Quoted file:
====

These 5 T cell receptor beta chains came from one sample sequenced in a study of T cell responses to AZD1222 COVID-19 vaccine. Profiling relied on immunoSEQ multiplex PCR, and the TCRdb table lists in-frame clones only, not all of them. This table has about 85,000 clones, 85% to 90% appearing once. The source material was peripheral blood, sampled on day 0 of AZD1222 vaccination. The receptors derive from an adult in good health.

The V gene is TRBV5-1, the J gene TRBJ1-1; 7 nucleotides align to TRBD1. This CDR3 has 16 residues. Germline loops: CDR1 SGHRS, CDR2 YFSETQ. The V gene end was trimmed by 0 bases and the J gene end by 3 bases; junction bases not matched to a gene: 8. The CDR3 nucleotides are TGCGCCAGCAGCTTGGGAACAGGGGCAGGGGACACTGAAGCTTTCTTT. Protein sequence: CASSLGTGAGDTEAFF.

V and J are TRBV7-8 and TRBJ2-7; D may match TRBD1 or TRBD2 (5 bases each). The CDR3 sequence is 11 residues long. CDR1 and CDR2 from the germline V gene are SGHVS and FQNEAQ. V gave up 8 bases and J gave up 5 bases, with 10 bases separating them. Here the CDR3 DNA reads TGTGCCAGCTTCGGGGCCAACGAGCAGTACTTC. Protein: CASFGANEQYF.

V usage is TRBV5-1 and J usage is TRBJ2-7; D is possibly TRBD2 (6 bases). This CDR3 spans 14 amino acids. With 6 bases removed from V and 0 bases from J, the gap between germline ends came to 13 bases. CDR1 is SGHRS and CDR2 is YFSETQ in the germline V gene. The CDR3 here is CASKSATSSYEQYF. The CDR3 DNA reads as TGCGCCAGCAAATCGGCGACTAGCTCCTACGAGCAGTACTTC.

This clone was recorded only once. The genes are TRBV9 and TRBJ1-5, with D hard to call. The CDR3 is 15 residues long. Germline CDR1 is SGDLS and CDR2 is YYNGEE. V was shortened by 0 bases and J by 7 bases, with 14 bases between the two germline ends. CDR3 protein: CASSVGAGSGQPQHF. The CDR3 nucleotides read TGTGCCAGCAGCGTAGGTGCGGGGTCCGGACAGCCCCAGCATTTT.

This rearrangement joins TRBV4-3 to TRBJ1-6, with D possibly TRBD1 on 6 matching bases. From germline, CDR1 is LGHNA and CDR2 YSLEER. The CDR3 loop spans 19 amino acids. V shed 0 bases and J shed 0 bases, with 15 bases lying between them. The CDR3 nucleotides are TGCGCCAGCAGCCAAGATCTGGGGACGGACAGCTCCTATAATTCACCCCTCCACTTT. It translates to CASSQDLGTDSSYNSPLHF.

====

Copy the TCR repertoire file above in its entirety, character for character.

These 5 T cell receptor beta chains came from one sample sequenced in a study of T cell responses to AZD1222 COVID-19 vaccine. Profiling relied on immunoSEQ multiplex PCR, and the TCRdb table lists in-frame clones only, not all of them. This table has about 85,000 clones, 85% to 90% appearing once. The source material was peripheral blood, sampled on day 0 of AZD1222 vaccination. The receptors derive from an adult in good health.

The V gene is TRBV5-1, the J gene TRBJ1-1; 7 nucleotides align to TRBD1. This CDR3 has 16 residues. Germline loops: CDR1 SGHRS, CDR2 YFSETQ. The V gene end was trimmed by 0 bases and the J gene end by 3 bases; junction bases not matched to a gene: 8. The CDR3 nucleotides are TGCGCCAGCAGCTTGGGAACAGGGGCAGGGGACACTGAAGCTTTCTTT. Protein sequence: CASSLGTGAGDTEAFF.

V and J are TRBV7-8 and TRBJ2-7; D may match TRBD1 or TRBD2 (5 bases each). The CDR3 sequence is 11 residues long. CDR1 and CDR2 from the germline V gene are SGHVS and FQNEAQ. V gave up 8 bases and J gave up 5 bases, with 10 bases separating them. Here the CDR3 DNA reads TGTGCCAGCTTCGGGGCCAACGAGCAGTACTTC. Protein: CASFGANEQYF.

V usage is TRBV5-1 and J usage is TRBJ2-7; D is possibly TRBD2 (6 bases). This CDR3 spans 14 amino acids. With 6 bases removed from V and 0 bases from J, the gap between germline ends came to 13 bases. CDR1 is SGHRS and CDR2 is YFSETQ in the germline V gene. The CDR3 here is CASKSATSSYEQYF. The CDR3 DNA reads as TGCGCCAGCAAATCGGCGACTAGCTCCTACGAGCAGTACTTC.

This clone was recorded only once. The genes are TRBV9 and TRBJ1-5, with D hard to call. The CDR3 is 15 residues long. Germline CDR1 is SGDLS and CDR2 is YYNGEE. V was shortened by 0 bases and J by 7 bases, with 14 bases between the two germline ends. CDR3 protein: CASSVGAGSGQPQHF. The CDR3 nucleotides read TGTGCCAGCAGCGTAGGTGCGGGGTCCGGACAGCCCCAGCATTTT.

This rearrangement joins TRBV4-3 to TRBJ1-6, with D possibly TRBD1 on 6 matching bases. From germline, CDR1 is LGHNA and CDR2 YSLEER. The CDR3 loop spans 19 amino acids. V shed 0 bases and J shed 0 bases, with 15 bases lying between them. The CDR3 nucleotides are TGCGCCAGCAGCCAAGATCTGGGGACGGACAGCTCCTATAATTCACCCCTCCACTTT. It translates to CASSQDLGTDSSYNSPLHF.